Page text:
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Old 07-19-2005, 11:02 AM   #11
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Cookie! That recipe sounds really tasty! You ought to post it on it's own thread so more folks will see it - yum!
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Old 07-19-2005, 02:49 PM   #12
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I was lucky enough to live with a group of very lovely Thai boys at university. They used fish sauce, chilli, lemon grass when they could afford it, and lots of sugar to take the fishy taste away, which used to make me laugh (in a nice way) they would splash in the sauce, taste and throw in sugar! Lemongrass was not freely available in 1990's Tasmania so they made do.
They used a lot more vegetables than you find in restaurant Thai cuisine.
I really miss them, especially Bhun Pheng, who was so funny. The uni had lots of mushroom compost laid down and he used to pick all the mushrooms and cook them. Sadly the university didn't like a sandaled and shorted Thai boy picking mushrooms by the side of the road, and had them poisoned. He just couldn't believe our attitudes in the west to how we waste food.
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Old 07-20-2005, 08:54 AM   #13
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I'm very lucky to be living in Bangkok for half a year now. On top of many wonderful things, it's been an amazing gastronomic experience. For me what makes up Thai flavor is the creative combination of contrasting yet complementary flavors, colors, and textures -- sweet, sour, hot, salty, crunchy, spicy -- and always, the exotic taste of fresh herbs (like Thai Basil, cilantro, kaffir lime leaves, mint leaves, lemongrass, etc). An indispensable condiment on any self-respecting Thai's table are chopped bird's eye chili in fish sauce.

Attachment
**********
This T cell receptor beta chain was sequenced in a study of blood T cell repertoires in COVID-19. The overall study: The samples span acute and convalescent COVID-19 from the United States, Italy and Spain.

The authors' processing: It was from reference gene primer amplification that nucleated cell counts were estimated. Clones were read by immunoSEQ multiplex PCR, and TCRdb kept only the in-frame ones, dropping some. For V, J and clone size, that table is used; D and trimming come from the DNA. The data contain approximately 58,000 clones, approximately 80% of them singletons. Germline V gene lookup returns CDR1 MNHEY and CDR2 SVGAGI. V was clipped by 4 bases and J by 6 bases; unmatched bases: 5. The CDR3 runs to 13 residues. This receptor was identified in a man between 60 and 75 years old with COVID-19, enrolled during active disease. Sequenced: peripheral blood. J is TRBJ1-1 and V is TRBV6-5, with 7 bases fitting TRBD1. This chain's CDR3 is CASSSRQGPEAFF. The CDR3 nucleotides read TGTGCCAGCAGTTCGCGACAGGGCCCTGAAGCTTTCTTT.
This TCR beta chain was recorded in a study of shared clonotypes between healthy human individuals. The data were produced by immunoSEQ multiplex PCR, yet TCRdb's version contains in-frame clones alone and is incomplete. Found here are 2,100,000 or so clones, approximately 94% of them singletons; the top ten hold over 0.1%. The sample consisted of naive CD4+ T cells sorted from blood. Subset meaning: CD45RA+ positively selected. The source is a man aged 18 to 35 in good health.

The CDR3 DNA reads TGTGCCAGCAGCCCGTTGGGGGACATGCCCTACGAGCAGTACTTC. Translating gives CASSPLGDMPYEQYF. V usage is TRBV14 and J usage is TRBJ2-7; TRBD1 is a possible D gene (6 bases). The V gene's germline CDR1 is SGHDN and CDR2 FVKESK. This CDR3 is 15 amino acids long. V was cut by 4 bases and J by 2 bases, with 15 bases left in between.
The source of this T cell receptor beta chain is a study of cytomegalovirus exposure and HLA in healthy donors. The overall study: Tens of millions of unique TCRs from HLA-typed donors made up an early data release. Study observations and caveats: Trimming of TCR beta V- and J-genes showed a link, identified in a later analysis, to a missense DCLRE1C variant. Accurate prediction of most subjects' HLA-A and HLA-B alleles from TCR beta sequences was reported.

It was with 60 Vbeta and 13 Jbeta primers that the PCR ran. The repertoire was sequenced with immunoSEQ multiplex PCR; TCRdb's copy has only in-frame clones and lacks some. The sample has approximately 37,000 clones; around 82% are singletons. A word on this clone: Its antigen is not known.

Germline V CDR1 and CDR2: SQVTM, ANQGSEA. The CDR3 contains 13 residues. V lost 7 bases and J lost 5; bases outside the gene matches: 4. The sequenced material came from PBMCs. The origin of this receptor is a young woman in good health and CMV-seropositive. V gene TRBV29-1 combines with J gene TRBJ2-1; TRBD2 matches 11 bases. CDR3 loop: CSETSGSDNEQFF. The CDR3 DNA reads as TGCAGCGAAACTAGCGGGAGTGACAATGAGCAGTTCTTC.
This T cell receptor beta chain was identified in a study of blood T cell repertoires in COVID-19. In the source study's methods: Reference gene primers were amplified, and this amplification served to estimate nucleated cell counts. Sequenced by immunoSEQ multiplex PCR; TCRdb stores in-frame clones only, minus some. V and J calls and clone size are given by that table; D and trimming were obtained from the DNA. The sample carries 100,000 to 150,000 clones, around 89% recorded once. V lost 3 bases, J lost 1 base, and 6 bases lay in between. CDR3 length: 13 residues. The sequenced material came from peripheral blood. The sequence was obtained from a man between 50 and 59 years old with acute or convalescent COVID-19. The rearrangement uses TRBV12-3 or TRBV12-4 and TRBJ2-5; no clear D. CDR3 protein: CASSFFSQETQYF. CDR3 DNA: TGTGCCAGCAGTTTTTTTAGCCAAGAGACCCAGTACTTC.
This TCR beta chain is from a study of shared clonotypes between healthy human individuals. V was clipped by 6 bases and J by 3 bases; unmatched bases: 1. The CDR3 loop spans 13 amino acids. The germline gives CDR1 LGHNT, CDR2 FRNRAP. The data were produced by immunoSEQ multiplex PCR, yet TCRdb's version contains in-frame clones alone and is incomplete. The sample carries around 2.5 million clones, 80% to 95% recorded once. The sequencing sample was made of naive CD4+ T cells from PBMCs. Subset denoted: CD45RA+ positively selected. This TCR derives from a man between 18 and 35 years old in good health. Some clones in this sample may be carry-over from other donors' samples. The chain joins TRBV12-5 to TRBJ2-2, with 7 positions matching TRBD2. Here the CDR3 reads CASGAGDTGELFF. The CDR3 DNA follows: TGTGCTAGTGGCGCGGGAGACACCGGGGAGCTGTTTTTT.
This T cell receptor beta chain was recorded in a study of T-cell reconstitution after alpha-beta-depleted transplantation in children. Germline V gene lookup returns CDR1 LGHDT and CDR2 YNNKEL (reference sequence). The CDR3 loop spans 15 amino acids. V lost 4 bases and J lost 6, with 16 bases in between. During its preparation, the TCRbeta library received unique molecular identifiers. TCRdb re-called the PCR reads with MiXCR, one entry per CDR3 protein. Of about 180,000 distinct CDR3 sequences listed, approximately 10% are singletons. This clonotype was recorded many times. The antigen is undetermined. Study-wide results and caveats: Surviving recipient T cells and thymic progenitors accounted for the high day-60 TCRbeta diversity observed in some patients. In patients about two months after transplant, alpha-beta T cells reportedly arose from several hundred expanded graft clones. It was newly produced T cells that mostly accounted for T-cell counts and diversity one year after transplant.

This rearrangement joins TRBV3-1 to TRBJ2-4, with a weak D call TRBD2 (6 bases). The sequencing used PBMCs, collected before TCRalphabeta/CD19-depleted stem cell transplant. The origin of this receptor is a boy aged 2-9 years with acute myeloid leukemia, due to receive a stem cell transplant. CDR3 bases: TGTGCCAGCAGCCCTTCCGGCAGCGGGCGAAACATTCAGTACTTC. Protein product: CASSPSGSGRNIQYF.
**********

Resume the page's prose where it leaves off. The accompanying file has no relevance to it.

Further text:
They have an incredible appetizer dish here called Mien Kam. All the ingredients are laid out on a tray and you're supposed to place 1 or 2 pieces of each ingredient on a small cookie-sized round leaf (mind you, this is a leaf from some plant and not from a vegetable): small dried shrimps, ginger, peanuts, toasted coconut shavings, chopped chili, diced onion, diced lime. Top everything with a thick sweet coconut paste and roll the whole thing up like a tiny spring roll. Pop it all in your mouth in one go. I promise you, you won't believe the amazing explosion of flavours in your mouth!